Christmas’ Gift and the Dignity of the Human Person
“When people begin to ignore human dignity, it will not be long before they begin to ignore human rights.”
– G.K. Chesterton
Among G.K. Chesterton’s many brilliant aphorisms is the following: “There is a law written in the darkest of the Books of Life, and it is this: If you look at a thing nine hundred and ninety-nine times, you are perfectly safe; if you look at it the thousandth time, you are in frightful danger of seeing it for the first time.”
Chesterton was a great lover of Christmas, and wrote numerous poems and essays celebrating this most mystical and poetical of Christian feasts. I have no doubt that he would have agreed with me when I say that Christmas tops the list of those things that many of us have seen countless times, and yet have never truly seen.
Let us consider the barest, historical facts of the matter: God, Whose name is “I AM,” Who created all things, Whom heaven and earth cannot contain, lowered Himself by assuming a human body and sharing in the nature of one of His creatures. He was born as a helpless baby to an unknown and uncelebrated peasant woman, amidst the humblest beasts of burden in a stable in a backwater town belonging to a little-known people, who at the time lay crushed under the thumb of foreign conquerors.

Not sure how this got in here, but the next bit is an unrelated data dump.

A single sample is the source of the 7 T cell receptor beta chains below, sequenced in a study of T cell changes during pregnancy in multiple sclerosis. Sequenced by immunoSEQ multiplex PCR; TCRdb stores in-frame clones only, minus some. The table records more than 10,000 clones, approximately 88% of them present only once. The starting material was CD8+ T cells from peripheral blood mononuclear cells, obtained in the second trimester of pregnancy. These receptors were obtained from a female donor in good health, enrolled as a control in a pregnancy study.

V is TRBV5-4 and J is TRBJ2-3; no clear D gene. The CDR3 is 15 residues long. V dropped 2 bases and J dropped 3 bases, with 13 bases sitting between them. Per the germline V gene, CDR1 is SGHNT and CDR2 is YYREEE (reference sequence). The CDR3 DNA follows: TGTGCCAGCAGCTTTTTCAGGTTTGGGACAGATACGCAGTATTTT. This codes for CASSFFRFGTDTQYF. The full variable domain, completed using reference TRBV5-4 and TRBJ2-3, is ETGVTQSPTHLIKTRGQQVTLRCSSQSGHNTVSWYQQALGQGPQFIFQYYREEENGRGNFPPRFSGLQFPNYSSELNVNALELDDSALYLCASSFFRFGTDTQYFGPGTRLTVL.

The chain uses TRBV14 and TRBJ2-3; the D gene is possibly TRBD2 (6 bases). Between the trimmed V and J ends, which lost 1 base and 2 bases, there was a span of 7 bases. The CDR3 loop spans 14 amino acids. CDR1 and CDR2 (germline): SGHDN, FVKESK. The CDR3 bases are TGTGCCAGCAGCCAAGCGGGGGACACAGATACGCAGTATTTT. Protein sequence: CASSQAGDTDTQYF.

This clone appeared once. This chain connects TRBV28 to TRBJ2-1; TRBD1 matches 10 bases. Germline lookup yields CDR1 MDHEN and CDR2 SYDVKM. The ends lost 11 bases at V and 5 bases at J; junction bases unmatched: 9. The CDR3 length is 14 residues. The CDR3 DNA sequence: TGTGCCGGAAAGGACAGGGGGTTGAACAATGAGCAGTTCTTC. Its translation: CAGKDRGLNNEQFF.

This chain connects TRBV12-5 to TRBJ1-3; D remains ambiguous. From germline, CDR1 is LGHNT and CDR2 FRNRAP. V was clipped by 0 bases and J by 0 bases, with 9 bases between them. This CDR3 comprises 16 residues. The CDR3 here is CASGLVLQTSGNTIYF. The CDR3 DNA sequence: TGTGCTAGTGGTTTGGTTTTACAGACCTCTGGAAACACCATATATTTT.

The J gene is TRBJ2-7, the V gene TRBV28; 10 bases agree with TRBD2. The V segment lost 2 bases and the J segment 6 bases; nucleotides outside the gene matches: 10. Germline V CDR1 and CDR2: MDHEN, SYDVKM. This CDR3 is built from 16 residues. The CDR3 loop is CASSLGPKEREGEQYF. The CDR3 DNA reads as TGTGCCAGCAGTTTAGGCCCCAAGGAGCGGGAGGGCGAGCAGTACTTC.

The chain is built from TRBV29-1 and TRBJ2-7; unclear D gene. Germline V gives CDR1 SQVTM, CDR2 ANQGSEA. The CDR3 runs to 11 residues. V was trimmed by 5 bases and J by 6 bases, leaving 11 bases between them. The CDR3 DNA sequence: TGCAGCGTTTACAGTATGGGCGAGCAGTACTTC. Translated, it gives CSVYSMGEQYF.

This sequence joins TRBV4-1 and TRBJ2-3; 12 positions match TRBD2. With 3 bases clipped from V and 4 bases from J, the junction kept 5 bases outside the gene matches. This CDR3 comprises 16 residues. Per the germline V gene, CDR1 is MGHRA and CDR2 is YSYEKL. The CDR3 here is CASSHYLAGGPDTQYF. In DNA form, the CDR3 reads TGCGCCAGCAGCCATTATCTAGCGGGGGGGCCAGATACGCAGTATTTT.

And for what? To live 30 years in near-complete anonymity, engaged in the humblest manual labor, after which He spent a mere three years as a poor, itinerant preacher, a career that was brought to an ignoble and abrupt end through the betrayal of one His closest associates, who handed Him over to a brutal death by one of the most painful and humiliating forms of execution ever devised by man.
These are the barebone historical facts. And if we profess the Christian faith, but are not eternally astonished that such things could ever have happened, it is most likely because we have seen these facts 999 times, and yet have not seen them.
But now, let us go beyond the barebone historical facts. Let us turn our attention towards the meaning of these historical facts. We can do no better than to quote John 3:16: “For God so loved the world that he gave his one and only Son, that whoever believes in him shall not perish but have eternal life.”
God loved the world. He loved the human race! He loved us so much, that He saw fit to become one of us, and, by subjecting Himself to scorn, humiliation, and suffering, to offer us the opportunity to partake of His own life in a state of perfect, loving communion with Him for all eternity. He came, that is, to offer us the gift of salvation.